Octavian Augustus (31 BCE to 13 CE)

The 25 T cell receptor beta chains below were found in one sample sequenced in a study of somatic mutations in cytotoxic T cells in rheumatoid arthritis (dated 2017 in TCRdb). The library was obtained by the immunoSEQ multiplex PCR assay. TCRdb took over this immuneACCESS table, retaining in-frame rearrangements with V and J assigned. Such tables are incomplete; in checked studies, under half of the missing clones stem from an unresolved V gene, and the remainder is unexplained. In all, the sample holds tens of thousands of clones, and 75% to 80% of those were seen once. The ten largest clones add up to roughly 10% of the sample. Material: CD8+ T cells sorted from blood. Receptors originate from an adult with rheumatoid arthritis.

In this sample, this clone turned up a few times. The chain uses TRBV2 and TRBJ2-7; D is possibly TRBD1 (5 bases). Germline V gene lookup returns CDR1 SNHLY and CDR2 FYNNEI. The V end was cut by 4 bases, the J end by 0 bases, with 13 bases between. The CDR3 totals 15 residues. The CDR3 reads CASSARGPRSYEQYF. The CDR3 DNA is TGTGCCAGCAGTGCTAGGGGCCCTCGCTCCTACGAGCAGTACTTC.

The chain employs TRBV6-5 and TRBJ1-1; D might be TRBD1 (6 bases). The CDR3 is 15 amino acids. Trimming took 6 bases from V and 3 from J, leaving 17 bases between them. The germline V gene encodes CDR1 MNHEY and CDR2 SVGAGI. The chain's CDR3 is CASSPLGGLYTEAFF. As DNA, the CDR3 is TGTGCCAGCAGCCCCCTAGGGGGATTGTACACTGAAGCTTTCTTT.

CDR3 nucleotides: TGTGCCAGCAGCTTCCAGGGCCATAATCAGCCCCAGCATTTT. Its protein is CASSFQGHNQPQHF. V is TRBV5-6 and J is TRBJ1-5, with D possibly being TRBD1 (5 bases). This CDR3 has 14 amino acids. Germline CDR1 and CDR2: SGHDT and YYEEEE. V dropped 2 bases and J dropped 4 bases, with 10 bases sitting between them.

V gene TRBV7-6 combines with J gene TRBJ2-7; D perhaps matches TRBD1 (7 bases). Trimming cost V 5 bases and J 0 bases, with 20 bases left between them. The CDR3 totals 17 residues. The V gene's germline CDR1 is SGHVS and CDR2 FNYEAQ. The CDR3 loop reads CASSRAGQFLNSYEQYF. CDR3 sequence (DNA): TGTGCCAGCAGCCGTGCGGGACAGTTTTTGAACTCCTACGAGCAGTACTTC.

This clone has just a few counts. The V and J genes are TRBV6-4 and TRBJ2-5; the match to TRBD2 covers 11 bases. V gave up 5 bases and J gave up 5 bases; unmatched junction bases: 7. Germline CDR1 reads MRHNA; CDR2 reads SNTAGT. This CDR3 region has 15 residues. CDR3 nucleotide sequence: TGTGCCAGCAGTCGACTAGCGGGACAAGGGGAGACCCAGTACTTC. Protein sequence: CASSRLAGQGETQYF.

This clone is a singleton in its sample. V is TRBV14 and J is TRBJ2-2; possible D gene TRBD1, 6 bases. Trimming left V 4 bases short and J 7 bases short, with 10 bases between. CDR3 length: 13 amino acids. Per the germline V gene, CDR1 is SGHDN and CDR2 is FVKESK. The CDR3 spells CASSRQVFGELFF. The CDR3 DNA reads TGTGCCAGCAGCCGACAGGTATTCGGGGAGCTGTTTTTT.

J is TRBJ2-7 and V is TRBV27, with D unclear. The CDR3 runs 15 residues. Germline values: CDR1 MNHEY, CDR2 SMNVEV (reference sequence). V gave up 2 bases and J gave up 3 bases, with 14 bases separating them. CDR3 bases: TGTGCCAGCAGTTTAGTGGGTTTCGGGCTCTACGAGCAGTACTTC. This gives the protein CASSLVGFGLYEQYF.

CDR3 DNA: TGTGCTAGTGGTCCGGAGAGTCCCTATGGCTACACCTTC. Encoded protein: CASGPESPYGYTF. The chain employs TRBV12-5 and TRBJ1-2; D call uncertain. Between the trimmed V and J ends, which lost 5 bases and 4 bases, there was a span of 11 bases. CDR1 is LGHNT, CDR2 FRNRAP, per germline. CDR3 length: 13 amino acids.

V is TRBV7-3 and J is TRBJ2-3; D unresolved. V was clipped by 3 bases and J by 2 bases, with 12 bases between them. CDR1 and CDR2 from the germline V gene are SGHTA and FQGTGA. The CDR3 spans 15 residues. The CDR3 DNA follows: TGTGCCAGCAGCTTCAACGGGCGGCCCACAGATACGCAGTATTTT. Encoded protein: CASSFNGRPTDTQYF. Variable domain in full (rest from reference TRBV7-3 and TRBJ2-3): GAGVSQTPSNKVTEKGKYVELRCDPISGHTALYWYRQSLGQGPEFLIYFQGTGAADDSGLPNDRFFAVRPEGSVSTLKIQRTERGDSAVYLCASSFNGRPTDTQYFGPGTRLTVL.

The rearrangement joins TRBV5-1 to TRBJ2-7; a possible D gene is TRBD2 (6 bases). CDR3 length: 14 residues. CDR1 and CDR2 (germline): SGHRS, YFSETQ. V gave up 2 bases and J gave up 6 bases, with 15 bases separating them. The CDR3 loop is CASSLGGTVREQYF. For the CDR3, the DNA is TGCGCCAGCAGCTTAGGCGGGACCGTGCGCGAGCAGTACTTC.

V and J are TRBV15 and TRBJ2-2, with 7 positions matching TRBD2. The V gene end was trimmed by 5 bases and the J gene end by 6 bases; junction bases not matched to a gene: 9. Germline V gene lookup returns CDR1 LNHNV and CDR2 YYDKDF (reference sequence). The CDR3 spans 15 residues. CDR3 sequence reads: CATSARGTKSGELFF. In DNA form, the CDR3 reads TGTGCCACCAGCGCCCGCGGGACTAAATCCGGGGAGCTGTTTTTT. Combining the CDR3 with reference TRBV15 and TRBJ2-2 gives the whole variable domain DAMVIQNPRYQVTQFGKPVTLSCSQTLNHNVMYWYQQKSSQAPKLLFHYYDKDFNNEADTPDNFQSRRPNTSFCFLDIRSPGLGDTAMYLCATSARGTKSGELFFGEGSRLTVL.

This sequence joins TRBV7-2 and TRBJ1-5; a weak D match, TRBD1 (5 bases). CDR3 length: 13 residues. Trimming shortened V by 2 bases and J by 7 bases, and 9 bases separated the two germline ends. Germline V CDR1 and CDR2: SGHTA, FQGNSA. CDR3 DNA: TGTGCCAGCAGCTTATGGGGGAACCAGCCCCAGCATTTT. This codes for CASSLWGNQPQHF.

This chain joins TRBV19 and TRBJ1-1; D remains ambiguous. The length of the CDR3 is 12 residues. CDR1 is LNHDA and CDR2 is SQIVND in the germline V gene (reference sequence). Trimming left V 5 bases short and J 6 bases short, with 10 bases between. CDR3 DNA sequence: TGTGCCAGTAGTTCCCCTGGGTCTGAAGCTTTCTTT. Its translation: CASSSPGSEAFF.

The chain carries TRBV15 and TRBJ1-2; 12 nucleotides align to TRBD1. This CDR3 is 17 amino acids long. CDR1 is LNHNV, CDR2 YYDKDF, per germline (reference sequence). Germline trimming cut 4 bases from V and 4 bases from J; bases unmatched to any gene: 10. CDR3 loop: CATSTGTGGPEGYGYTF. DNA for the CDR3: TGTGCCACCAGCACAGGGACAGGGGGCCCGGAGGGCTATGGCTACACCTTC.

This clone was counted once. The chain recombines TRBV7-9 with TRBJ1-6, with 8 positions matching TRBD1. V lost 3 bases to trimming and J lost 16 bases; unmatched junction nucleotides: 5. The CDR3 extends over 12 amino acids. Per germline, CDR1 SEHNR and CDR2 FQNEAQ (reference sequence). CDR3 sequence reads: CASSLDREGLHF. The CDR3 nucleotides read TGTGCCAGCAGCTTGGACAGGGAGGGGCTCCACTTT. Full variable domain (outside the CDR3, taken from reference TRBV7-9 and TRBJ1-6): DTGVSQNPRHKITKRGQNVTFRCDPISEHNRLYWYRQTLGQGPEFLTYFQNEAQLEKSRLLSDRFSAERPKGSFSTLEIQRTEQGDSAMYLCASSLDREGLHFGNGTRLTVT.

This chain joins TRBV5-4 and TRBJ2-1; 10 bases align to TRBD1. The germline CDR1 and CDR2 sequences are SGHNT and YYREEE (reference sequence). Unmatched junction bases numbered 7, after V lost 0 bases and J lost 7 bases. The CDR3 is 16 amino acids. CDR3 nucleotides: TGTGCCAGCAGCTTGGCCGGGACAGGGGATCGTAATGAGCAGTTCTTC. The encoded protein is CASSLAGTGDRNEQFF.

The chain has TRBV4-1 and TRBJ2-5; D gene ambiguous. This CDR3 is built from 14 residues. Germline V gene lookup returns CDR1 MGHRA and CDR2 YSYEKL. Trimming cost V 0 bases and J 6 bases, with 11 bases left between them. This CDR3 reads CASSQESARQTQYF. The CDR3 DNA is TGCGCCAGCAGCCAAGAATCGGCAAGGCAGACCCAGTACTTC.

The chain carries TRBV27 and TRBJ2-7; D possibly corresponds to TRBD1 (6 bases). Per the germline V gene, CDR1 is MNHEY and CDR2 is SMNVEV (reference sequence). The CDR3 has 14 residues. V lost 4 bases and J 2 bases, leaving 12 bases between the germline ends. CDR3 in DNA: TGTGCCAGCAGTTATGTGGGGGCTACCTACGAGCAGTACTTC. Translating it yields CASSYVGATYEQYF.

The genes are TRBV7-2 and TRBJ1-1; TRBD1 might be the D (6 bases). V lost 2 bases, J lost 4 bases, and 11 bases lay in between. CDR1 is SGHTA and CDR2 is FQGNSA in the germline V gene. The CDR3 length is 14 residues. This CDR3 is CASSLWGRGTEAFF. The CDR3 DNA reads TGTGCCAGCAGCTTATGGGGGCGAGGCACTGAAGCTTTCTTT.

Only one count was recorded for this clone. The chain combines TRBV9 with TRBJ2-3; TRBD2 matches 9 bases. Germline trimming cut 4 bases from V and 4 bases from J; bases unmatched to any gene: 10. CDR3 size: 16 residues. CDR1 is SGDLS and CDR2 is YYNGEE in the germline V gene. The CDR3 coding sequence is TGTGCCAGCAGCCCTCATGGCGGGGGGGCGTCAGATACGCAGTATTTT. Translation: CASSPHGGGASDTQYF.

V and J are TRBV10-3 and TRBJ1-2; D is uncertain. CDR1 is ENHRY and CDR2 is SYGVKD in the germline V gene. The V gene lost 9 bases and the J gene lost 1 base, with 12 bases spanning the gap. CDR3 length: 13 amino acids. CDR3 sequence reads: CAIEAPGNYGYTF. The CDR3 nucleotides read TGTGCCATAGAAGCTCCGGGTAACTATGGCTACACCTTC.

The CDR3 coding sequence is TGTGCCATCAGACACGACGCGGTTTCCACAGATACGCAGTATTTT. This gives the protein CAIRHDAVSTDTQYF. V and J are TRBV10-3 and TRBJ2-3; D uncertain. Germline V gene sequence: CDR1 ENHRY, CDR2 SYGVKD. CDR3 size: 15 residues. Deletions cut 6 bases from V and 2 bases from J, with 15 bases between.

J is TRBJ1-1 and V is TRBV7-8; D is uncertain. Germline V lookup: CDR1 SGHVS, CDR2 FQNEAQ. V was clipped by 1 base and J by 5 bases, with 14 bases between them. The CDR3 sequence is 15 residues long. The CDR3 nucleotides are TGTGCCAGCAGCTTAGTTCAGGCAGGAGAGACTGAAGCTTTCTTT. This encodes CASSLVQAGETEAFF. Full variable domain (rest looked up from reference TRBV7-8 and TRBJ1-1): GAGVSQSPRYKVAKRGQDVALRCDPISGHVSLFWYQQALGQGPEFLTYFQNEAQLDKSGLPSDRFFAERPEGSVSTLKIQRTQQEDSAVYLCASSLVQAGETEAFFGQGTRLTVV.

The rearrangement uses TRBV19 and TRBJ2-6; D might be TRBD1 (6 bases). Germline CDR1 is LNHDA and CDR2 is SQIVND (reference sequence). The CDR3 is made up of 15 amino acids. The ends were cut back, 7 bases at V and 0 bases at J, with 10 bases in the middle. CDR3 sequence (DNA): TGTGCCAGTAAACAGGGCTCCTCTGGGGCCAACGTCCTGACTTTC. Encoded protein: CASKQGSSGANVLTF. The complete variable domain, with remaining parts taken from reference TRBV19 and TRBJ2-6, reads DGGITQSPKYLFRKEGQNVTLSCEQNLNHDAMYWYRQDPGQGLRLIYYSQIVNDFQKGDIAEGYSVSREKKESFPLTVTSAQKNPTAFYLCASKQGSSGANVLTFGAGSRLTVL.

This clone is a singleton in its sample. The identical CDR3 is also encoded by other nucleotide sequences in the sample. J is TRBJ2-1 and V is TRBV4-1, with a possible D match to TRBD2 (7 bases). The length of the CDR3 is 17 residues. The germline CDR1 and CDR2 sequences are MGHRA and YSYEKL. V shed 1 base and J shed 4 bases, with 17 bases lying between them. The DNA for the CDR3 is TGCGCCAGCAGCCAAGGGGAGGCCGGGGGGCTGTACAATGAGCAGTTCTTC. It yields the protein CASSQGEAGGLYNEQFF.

Octavian was Julius Caesar’s grand-nephew, adopted son and political heir, and from the very beginning avoided the mistakes for which Caesar paid with his life. He realised that the Romans had enough of autocracy and dictatorship, and covered his powers under republican forms with meticulous care. Wearing the civic crown of laurel and oak (given to him by the senate), he simply pretended to be a highly decorated Roman citizen, who also held the post of consul. In 13 BCE, he became Pontifex Maximus upon the death of the incumbent. He went on acquiring several several additional and extraordinary powers without claiming too many titles because it was power he was after and not the titles.